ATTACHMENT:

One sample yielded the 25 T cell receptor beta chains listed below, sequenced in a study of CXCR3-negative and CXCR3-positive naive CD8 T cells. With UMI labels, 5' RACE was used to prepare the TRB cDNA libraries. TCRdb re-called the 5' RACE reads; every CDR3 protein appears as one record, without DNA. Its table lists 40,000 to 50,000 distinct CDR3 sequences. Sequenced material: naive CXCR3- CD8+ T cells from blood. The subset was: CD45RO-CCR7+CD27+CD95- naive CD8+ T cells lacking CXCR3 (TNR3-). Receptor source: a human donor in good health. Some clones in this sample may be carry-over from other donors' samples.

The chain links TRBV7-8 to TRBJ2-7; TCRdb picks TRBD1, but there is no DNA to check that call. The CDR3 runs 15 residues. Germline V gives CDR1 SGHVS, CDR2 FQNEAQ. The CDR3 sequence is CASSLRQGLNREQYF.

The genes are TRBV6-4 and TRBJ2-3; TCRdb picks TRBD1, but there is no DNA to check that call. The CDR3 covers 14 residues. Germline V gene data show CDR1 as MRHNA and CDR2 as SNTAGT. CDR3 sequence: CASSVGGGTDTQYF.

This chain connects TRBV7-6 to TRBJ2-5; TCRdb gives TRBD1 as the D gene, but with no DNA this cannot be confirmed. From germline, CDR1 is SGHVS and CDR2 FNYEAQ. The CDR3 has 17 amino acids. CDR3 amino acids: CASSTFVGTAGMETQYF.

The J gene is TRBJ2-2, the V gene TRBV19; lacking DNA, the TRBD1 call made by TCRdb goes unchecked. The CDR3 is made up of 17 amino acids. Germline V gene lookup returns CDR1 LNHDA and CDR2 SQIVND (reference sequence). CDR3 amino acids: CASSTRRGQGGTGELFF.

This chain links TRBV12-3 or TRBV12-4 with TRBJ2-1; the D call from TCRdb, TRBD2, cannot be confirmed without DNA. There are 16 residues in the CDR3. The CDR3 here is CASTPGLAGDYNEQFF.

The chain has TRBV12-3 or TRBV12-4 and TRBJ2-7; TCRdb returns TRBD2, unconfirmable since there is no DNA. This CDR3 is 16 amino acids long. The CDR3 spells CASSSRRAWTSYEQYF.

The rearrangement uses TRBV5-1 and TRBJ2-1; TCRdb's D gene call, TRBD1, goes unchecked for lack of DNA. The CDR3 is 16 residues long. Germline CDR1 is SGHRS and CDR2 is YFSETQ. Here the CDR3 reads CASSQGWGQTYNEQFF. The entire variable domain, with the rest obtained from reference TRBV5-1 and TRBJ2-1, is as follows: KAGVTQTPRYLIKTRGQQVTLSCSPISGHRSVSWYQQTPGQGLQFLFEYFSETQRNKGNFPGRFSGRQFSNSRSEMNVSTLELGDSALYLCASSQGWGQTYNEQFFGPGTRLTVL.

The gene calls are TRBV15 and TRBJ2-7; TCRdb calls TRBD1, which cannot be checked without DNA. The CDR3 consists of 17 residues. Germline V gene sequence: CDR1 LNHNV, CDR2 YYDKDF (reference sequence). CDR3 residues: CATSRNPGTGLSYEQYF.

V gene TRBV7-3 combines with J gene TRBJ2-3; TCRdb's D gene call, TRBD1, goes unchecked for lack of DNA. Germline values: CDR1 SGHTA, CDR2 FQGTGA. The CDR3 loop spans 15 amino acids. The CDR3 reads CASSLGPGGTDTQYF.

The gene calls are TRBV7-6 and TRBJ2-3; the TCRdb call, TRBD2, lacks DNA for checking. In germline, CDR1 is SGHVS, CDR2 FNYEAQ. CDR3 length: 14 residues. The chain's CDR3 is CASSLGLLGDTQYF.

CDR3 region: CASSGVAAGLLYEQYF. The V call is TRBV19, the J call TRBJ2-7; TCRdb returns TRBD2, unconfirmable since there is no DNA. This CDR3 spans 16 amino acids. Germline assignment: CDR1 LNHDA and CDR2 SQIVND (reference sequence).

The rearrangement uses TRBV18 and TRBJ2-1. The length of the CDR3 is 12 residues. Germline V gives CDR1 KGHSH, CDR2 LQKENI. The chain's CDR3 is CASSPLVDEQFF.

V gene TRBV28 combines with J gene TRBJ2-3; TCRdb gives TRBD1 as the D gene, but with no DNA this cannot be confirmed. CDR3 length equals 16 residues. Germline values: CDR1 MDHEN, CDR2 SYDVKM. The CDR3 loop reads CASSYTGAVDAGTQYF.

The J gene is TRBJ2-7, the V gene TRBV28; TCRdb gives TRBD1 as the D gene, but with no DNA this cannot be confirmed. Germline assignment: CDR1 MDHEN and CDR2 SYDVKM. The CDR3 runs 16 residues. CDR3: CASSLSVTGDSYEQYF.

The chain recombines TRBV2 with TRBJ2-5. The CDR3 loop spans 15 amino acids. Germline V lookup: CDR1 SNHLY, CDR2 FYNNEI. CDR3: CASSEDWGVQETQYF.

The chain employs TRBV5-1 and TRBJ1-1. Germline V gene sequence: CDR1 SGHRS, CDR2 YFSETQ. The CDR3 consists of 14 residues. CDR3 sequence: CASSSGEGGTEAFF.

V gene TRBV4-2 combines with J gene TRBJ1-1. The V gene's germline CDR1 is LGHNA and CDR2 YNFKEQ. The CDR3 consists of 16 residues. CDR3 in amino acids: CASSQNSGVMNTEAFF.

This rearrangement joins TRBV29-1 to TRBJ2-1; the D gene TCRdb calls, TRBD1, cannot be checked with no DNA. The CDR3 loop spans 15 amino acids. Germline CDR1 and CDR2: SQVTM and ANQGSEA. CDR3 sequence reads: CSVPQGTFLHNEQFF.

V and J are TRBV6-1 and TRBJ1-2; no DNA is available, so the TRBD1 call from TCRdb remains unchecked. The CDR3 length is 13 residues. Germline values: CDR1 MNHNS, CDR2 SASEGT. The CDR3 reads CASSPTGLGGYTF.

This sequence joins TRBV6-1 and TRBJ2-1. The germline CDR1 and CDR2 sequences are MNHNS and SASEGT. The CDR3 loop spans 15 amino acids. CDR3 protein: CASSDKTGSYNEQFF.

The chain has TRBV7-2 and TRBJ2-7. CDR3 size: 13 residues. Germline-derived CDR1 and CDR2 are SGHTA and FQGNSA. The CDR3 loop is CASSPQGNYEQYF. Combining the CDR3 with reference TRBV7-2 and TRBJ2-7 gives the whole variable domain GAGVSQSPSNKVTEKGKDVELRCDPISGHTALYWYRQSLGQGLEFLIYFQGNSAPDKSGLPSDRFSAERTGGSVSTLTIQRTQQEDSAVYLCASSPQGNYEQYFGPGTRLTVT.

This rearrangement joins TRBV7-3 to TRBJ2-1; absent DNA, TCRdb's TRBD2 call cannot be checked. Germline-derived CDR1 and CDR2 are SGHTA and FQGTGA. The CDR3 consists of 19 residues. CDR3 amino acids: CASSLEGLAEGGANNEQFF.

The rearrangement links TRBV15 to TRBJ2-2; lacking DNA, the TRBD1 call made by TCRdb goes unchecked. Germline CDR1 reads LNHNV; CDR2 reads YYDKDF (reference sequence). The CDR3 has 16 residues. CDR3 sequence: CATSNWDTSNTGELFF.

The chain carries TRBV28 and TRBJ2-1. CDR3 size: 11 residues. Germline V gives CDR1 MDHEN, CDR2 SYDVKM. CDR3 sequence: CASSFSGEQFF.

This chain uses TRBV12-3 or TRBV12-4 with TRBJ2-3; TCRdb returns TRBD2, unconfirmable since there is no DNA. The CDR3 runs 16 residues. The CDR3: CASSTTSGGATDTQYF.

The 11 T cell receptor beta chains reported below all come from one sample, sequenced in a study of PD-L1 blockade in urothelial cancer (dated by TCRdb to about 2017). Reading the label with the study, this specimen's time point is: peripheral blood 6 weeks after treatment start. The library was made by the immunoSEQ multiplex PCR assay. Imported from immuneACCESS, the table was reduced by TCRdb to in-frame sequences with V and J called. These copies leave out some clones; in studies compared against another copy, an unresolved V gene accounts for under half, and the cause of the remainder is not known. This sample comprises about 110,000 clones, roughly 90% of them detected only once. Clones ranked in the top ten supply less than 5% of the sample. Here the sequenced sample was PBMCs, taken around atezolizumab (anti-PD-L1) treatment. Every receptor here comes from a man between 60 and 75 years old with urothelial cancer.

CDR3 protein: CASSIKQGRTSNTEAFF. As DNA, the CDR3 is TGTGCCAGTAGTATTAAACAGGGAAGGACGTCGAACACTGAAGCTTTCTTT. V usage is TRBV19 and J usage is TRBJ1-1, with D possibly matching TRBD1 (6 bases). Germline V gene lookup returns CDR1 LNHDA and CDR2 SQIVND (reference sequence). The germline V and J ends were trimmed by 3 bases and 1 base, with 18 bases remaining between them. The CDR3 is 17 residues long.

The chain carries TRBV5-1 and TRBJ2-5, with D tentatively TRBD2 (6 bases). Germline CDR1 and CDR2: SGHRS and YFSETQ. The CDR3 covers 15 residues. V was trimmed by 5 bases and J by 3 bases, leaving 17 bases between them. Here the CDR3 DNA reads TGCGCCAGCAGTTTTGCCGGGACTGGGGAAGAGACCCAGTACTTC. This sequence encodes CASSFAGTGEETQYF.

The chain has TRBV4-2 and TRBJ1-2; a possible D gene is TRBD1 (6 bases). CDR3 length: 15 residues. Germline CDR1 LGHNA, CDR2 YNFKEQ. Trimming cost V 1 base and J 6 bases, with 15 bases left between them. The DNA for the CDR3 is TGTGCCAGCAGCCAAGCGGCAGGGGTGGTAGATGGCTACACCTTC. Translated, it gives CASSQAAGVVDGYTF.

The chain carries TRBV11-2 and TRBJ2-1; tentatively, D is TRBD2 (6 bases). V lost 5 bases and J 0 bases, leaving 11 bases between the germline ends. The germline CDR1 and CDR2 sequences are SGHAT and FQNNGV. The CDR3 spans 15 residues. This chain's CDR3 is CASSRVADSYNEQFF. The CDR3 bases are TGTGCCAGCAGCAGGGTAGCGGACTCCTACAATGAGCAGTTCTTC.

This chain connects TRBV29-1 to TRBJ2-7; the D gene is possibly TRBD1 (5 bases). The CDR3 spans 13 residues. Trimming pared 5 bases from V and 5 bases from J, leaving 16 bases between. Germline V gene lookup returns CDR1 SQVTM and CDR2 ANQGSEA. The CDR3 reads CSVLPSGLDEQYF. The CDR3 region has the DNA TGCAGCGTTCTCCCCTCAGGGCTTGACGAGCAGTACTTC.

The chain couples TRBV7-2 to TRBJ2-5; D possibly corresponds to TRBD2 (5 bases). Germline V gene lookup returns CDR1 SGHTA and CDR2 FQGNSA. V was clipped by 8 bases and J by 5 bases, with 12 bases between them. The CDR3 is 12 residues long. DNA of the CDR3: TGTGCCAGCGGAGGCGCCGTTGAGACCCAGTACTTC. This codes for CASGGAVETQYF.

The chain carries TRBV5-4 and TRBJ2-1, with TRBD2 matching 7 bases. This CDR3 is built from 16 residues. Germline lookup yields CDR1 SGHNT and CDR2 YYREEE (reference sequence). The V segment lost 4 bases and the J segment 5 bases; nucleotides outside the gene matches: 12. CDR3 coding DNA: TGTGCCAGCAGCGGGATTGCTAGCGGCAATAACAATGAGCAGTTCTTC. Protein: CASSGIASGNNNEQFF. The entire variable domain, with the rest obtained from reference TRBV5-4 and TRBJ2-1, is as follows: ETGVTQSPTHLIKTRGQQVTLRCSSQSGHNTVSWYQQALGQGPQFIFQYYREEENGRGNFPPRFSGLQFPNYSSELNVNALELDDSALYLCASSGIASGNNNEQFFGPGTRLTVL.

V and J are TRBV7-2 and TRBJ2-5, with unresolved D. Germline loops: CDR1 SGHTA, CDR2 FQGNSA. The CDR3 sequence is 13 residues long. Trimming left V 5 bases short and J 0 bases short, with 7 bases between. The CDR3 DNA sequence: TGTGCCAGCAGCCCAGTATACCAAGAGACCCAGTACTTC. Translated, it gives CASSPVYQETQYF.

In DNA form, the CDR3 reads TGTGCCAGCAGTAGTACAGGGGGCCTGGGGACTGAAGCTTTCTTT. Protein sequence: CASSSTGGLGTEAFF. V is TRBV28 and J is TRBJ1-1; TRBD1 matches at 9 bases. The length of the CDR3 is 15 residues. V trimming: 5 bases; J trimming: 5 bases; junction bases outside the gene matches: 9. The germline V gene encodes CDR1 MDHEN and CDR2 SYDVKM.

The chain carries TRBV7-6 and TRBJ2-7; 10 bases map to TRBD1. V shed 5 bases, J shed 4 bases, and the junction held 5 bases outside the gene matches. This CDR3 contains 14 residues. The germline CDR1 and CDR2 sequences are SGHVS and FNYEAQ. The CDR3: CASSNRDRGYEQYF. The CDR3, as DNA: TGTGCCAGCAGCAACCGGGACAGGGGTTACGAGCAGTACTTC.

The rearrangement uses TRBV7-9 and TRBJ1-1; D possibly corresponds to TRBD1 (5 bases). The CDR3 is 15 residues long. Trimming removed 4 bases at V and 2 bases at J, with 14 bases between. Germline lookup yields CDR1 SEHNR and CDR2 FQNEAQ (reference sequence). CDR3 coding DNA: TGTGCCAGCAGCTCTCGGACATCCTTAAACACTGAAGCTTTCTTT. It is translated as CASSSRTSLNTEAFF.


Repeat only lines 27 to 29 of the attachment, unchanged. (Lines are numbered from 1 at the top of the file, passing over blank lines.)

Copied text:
The 11 T cell receptor beta chains reported below all come from one sample, sequenced in a study of PD-L1 blockade in urothelial cancer (dated by TCRdb to about 2017). Reading the label with the study, this specimen's time point is: peripheral blood 6 weeks after treatment start. The library was made by the immunoSEQ multiplex PCR assay. Imported from immuneACCESS, the table was reduced by TCRdb to in-frame sequences with V and J called. These copies leave out some clones; in studies compared against another copy, an unresolved V gene accounts for under half, and the cause of the remainder is not known. This sample comprises about 110,000 clones, roughly 90% of them detected only once. Clones ranked in the top ten supply less than 5% of the sample. Here the sequenced sample was PBMCs, taken around atezolizumab (anti-PD-L1) treatment. Every receptor here comes from a man between 60 and 75 years old with urothelial cancer.

CDR3 protein: CASSIKQGRTSNTEAFF. As DNA, the CDR3 is TGTGCCAGTAGTATTAAACAGGGAAGGACGTCGAACACTGAAGCTTTCTTT. V usage is TRBV19 and J usage is TRBJ1-1, with D possibly matching TRBD1 (6 bases). Germline V gene lookup returns CDR1 LNHDA and CDR2 SQIVND (reference sequence). The germline V and J ends were trimmed by 3 bases and 1 base, with 18 bases remaining between them. The CDR3 is 17 residues long.

The chain carries TRBV5-1 and TRBJ2-5, with D tentatively TRBD2 (6 bases). Germline CDR1 and CDR2: SGHRS and YFSETQ. The CDR3 covers 15 residues. V was trimmed by 5 bases and J by 3 bases, leaving 17 bases between them. Here the CDR3 DNA reads TGCGCCAGCAGTTTTGCCGGGACTGGGGAAGAGACCCAGTACTTC. This sequence encodes CASSFAGTGEETQYF.